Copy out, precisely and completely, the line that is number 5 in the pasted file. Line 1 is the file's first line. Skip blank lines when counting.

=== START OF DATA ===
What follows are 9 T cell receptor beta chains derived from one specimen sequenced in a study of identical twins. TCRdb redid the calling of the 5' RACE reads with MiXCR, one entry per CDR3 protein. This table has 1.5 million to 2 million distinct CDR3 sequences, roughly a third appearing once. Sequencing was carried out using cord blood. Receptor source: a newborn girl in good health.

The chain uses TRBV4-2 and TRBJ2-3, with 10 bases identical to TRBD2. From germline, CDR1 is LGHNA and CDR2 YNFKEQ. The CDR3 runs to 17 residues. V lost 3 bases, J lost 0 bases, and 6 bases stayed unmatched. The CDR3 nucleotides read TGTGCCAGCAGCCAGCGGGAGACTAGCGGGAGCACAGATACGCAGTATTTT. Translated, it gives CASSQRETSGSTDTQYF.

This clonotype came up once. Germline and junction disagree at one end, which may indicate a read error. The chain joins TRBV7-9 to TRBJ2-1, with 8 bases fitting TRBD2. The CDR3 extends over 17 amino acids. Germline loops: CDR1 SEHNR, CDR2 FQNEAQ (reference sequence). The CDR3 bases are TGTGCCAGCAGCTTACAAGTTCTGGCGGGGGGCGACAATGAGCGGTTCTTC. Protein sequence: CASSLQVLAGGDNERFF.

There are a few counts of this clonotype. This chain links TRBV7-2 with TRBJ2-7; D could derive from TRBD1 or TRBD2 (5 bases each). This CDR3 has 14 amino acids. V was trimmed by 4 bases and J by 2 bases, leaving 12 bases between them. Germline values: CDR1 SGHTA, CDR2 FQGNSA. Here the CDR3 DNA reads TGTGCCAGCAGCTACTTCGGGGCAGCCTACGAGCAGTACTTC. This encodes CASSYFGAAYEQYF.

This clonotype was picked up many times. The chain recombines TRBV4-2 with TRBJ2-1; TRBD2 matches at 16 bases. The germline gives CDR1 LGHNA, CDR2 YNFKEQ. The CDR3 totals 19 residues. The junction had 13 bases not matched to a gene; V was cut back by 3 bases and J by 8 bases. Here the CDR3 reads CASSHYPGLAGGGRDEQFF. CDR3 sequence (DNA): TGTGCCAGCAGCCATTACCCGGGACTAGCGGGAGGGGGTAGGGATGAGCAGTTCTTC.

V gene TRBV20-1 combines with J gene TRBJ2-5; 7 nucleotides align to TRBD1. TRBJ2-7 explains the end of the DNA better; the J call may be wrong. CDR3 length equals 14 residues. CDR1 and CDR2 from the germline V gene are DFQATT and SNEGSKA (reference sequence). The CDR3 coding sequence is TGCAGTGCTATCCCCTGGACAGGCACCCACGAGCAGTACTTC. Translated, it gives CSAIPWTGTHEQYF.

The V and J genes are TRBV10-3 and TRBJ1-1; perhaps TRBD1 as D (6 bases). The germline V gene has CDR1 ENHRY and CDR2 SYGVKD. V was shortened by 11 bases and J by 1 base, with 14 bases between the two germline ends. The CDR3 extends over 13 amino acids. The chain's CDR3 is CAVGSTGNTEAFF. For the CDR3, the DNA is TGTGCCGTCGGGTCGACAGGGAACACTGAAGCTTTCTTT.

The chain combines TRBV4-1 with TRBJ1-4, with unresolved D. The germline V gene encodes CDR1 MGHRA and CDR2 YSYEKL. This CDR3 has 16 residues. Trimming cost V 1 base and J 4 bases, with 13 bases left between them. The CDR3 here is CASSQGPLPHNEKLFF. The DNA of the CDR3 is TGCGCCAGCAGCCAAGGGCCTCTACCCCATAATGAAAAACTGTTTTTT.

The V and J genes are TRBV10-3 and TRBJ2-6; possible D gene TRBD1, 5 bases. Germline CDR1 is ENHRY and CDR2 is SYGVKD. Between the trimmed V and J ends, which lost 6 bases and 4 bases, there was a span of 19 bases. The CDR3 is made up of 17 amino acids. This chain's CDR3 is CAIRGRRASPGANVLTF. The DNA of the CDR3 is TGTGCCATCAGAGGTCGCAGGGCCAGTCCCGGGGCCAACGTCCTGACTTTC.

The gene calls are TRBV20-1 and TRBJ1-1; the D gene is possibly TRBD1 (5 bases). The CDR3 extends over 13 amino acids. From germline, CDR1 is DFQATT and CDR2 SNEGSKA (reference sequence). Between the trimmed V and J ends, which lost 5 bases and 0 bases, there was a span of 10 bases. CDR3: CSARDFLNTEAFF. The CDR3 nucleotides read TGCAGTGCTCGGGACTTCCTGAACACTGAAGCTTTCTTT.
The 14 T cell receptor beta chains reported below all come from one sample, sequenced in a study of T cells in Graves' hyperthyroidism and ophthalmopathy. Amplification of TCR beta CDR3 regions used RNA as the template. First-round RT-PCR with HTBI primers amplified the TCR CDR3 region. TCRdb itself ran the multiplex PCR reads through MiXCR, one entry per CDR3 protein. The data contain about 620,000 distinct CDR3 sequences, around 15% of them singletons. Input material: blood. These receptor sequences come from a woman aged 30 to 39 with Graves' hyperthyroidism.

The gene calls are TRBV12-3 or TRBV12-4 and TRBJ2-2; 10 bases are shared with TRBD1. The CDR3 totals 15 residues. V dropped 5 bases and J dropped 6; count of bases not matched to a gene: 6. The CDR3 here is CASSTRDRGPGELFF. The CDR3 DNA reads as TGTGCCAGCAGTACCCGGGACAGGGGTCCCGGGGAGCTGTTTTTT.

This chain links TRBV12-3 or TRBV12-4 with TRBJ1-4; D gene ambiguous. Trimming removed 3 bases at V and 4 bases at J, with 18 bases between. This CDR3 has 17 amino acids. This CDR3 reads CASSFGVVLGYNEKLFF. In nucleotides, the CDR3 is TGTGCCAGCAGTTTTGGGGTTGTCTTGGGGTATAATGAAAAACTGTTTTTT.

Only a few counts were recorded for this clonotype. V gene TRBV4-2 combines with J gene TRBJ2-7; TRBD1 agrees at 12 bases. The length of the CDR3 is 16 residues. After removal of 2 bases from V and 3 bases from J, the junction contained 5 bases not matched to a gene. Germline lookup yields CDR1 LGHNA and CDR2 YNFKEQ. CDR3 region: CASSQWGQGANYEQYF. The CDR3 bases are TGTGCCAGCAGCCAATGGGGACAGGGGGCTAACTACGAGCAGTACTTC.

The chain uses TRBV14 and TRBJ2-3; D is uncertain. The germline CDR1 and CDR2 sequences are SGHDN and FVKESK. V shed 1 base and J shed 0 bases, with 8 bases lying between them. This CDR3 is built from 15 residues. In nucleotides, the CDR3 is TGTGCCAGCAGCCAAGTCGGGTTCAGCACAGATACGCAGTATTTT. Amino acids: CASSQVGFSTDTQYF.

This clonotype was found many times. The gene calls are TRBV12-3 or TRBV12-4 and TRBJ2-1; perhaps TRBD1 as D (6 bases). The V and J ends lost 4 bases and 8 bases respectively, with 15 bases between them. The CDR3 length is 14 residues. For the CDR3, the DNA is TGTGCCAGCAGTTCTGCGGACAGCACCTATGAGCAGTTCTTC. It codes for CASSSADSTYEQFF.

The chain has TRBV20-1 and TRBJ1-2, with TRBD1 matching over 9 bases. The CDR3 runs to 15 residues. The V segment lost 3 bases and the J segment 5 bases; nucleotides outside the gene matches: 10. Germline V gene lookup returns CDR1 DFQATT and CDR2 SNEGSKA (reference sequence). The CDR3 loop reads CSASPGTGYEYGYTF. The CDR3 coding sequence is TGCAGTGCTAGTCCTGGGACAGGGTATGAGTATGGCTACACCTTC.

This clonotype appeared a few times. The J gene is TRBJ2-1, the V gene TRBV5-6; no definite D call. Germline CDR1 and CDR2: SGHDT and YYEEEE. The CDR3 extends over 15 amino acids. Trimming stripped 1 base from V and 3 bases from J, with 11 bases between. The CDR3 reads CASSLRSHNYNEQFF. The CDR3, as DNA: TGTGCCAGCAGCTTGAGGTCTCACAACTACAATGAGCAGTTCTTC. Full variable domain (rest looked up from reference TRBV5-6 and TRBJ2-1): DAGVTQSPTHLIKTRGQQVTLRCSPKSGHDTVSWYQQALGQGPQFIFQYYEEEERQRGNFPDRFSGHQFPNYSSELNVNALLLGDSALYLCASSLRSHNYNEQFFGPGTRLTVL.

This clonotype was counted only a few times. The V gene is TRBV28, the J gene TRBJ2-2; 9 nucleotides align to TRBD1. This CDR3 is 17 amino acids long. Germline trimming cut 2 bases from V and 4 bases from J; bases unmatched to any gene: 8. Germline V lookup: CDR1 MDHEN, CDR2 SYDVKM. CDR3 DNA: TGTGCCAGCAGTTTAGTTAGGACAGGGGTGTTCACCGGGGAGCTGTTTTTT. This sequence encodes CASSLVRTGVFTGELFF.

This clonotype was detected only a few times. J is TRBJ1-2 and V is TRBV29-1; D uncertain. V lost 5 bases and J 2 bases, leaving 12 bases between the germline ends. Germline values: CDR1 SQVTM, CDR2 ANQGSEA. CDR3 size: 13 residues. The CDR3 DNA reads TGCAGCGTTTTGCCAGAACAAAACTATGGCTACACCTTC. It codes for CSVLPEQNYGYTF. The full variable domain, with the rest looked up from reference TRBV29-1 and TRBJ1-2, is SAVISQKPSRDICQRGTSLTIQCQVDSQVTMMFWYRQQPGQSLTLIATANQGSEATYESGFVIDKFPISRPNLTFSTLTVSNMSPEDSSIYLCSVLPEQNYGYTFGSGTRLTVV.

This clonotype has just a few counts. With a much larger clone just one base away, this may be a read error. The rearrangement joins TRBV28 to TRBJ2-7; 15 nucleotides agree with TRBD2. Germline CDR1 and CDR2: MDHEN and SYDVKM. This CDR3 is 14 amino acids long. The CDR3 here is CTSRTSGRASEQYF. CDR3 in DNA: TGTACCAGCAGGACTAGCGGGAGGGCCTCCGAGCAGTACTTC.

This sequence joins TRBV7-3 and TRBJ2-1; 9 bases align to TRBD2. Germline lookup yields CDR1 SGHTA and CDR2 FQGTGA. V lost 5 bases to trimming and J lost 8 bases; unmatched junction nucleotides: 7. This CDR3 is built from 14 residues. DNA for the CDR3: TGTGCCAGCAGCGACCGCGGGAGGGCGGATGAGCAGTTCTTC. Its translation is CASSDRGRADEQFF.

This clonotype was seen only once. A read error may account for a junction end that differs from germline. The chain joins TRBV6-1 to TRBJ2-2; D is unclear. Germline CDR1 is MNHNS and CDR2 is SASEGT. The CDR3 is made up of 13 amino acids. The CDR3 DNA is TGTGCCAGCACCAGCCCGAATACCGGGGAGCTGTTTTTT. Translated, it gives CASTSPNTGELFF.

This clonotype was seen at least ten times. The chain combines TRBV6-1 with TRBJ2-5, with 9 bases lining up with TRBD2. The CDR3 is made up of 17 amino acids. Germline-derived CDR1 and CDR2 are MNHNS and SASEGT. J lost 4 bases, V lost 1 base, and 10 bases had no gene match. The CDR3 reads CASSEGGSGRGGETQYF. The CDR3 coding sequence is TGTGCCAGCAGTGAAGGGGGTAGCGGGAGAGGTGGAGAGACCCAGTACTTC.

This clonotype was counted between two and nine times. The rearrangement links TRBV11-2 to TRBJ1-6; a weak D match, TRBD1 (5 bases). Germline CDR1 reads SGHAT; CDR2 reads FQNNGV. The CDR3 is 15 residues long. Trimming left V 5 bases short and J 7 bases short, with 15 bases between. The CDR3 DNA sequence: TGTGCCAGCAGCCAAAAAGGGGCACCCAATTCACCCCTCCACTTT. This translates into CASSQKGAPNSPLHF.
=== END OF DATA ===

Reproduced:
This clonotype was picked up many times. The chain recombines TRBV4-2 with TRBJ2-1; TRBD2 matches at 16 bases. The germline gives CDR1 LGHNA, CDR2 YNFKEQ. The CDR3 totals 19 residues. The junction had 13 bases not matched to a gene; V was cut back by 3 bases and J by 8 bases. Here the CDR3 reads CASSHYPGLAGGGRDEQFF. CDR3 sequence (DNA): TGTGCCAGCAGCCATTACCCGGGACTAGCGGGAGGGGGTAGGGATGAGCAGTTCTTC.